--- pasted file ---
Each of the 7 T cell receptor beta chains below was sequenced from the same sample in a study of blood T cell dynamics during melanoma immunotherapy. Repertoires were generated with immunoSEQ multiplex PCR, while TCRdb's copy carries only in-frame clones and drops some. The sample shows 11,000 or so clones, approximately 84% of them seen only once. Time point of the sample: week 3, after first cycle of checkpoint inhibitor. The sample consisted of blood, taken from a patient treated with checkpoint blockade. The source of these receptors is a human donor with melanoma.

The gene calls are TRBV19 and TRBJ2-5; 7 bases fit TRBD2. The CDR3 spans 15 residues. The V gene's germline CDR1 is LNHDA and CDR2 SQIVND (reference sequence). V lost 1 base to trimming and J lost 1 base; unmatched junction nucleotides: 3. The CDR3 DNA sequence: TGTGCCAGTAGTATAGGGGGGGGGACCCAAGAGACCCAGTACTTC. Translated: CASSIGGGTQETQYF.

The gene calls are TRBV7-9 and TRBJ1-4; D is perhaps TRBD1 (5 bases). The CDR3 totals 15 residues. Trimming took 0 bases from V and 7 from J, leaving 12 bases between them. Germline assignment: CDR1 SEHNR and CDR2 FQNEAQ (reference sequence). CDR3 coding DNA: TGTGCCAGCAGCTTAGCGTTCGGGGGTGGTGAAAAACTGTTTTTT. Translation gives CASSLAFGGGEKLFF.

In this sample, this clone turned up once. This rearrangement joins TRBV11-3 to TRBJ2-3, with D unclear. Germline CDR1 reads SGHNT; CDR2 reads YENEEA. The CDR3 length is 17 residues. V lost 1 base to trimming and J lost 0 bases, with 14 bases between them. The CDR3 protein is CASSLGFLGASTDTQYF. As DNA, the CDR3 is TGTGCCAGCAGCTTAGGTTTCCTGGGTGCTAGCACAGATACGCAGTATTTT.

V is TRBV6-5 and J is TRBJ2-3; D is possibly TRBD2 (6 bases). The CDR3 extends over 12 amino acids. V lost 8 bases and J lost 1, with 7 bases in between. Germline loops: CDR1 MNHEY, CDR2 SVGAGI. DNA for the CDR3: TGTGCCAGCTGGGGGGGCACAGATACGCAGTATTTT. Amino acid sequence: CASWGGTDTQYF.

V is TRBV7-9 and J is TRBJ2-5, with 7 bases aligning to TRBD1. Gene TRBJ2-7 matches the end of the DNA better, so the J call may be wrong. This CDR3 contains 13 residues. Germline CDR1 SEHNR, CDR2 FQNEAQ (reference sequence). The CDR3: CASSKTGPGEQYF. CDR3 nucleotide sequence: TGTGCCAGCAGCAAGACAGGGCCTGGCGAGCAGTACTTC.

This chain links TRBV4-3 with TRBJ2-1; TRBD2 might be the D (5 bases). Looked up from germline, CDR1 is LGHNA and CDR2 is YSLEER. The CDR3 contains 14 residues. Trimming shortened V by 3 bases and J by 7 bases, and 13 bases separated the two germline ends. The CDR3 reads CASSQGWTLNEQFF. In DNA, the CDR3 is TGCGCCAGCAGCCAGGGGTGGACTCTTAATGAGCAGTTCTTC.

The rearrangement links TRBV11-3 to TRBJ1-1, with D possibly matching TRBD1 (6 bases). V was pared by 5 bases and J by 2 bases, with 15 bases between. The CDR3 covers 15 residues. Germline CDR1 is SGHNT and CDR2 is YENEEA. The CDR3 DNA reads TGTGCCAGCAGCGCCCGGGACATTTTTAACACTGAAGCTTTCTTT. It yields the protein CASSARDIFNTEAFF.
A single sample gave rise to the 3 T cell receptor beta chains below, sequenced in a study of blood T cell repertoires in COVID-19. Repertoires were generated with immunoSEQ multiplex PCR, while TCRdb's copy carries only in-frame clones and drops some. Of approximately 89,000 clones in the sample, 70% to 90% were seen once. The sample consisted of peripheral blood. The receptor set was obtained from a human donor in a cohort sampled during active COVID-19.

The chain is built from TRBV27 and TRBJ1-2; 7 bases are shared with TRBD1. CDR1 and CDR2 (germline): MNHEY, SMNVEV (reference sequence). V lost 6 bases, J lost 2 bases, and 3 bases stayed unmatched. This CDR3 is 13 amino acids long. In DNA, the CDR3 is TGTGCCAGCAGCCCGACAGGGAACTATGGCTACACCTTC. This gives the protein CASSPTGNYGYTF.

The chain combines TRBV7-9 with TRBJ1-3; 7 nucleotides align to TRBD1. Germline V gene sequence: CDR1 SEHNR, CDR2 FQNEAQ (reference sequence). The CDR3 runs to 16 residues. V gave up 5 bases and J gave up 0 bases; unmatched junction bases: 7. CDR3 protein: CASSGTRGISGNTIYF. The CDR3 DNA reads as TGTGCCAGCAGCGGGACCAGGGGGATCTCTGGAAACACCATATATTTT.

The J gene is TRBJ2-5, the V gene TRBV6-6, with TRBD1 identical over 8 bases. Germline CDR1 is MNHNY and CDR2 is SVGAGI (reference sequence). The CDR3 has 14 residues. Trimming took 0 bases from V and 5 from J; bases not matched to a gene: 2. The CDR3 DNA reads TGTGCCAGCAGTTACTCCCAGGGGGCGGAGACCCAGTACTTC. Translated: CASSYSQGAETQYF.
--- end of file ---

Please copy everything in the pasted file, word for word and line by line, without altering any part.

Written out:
Each of the 7 T cell receptor beta chains below was sequenced from the same sample in a study of blood T cell dynamics during melanoma immunotherapy. Repertoires were generated with immunoSEQ multiplex PCR, while TCRdb's copy carries only in-frame clones and drops some. The sample shows 11,000 or so clones, approximately 84% of them seen only once. Time point of the sample: week 3, after first cycle of checkpoint inhibitor. The sample consisted of blood, taken from a patient treated with checkpoint blockade. The source of these receptors is a human donor with melanoma.

The gene calls are TRBV19 and TRBJ2-5; 7 bases fit TRBD2. The CDR3 spans 15 residues. The V gene's germline CDR1 is LNHDA and CDR2 SQIVND (reference sequence). V lost 1 base to trimming and J lost 1 base; unmatched junction nucleotides: 3. The CDR3 DNA sequence: TGTGCCAGTAGTATAGGGGGGGGGACCCAAGAGACCCAGTACTTC. Translated: CASSIGGGTQETQYF.

The gene calls are TRBV7-9 and TRBJ1-4; D is perhaps TRBD1 (5 bases). The CDR3 totals 15 residues. Trimming took 0 bases from V and 7 from J, leaving 12 bases between them. Germline assignment: CDR1 SEHNR and CDR2 FQNEAQ (reference sequence). CDR3 coding DNA: TGTGCCAGCAGCTTAGCGTTCGGGGGTGGTGAAAAACTGTTTTTT. Translation gives CASSLAFGGGEKLFF.

In this sample, this clone turned up once. This rearrangement joins TRBV11-3 to TRBJ2-3, with D unclear. Germline CDR1 reads SGHNT; CDR2 reads YENEEA. The CDR3 length is 17 residues. V lost 1 base to trimming and J lost 0 bases, with 14 bases between them. The CDR3 protein is CASSLGFLGASTDTQYF. As DNA, the CDR3 is TGTGCCAGCAGCTTAGGTTTCCTGGGTGCTAGCACAGATACGCAGTATTTT.

V is TRBV6-5 and J is TRBJ2-3; D is possibly TRBD2 (6 bases). The CDR3 extends over 12 amino acids. V lost 8 bases and J lost 1, with 7 bases in between. Germline loops: CDR1 MNHEY, CDR2 SVGAGI. DNA for the CDR3: TGTGCCAGCTGGGGGGGCACAGATACGCAGTATTTT. Amino acid sequence: CASWGGTDTQYF.

V is TRBV7-9 and J is TRBJ2-5, with 7 bases aligning to TRBD1. Gene TRBJ2-7 matches the end of the DNA better, so the J call may be wrong. This CDR3 contains 13 residues. Germline CDR1 SEHNR, CDR2 FQNEAQ (reference sequence). The CDR3: CASSKTGPGEQYF. CDR3 nucleotide sequence: TGTGCCAGCAGCAAGACAGGGCCTGGCGAGCAGTACTTC.

This chain links TRBV4-3 with TRBJ2-1; TRBD2 might be the D (5 bases). Looked up from germline, CDR1 is LGHNA and CDR2 is YSLEER. The CDR3 contains 14 residues. Trimming shortened V by 3 bases and J by 7 bases, and 13 bases separated the two germline ends. The CDR3 reads CASSQGWTLNEQFF. In DNA, the CDR3 is TGCGCCAGCAGCCAGGGGTGGACTCTTAATGAGCAGTTCTTC.

The rearrangement links TRBV11-3 to TRBJ1-1, with D possibly matching TRBD1 (6 bases). V was pared by 5 bases and J by 2 bases, with 15 bases between. The CDR3 covers 15 residues. Germline CDR1 is SGHNT and CDR2 is YENEEA. The CDR3 DNA reads TGTGCCAGCAGCGCCCGGGACATTTTTAACACTGAAGCTTTCTTT. It yields the protein CASSARDIFNTEAFF.
A single sample gave rise to the 3 T cell receptor beta chains below, sequenced in a study of blood T cell repertoires in COVID-19. Repertoires were generated with immunoSEQ multiplex PCR, while TCRdb's copy carries only in-frame clones and drops some. Of approximately 89,000 clones in the sample, 70% to 90% were seen once. The sample consisted of peripheral blood. The receptor set was obtained from a human donor in a cohort sampled during active COVID-19.

The chain is built from TRBV27 and TRBJ1-2; 7 bases are shared with TRBD1. CDR1 and CDR2 (germline): MNHEY, SMNVEV (reference sequence). V lost 6 bases, J lost 2 bases, and 3 bases stayed unmatched. This CDR3 is 13 amino acids long. In DNA, the CDR3 is TGTGCCAGCAGCCCGACAGGGAACTATGGCTACACCTTC. This gives the protein CASSPTGNYGYTF.

The chain combines TRBV7-9 with TRBJ1-3; 7 nucleotides align to TRBD1. Germline V gene sequence: CDR1 SEHNR, CDR2 FQNEAQ (reference sequence). The CDR3 runs to 16 residues. V gave up 5 bases and J gave up 0 bases; unmatched junction bases: 7. CDR3 protein: CASSGTRGISGNTIYF. The CDR3 DNA reads as TGTGCCAGCAGCGGGACCAGGGGGATCTCTGGAAACACCATATATTTT.

The J gene is TRBJ2-5, the V gene TRBV6-6, with TRBD1 identical over 8 bases. Germline CDR1 is MNHNY and CDR2 is SVGAGI (reference sequence). The CDR3 has 14 residues. Trimming took 0 bases from V and 5 from J; bases not matched to a gene: 2. The CDR3 DNA reads TGTGCCAGCAGTTACTCCCAGGGGGCGGAGACCCAGTACTTC. Translated: CASSYSQGAETQYF.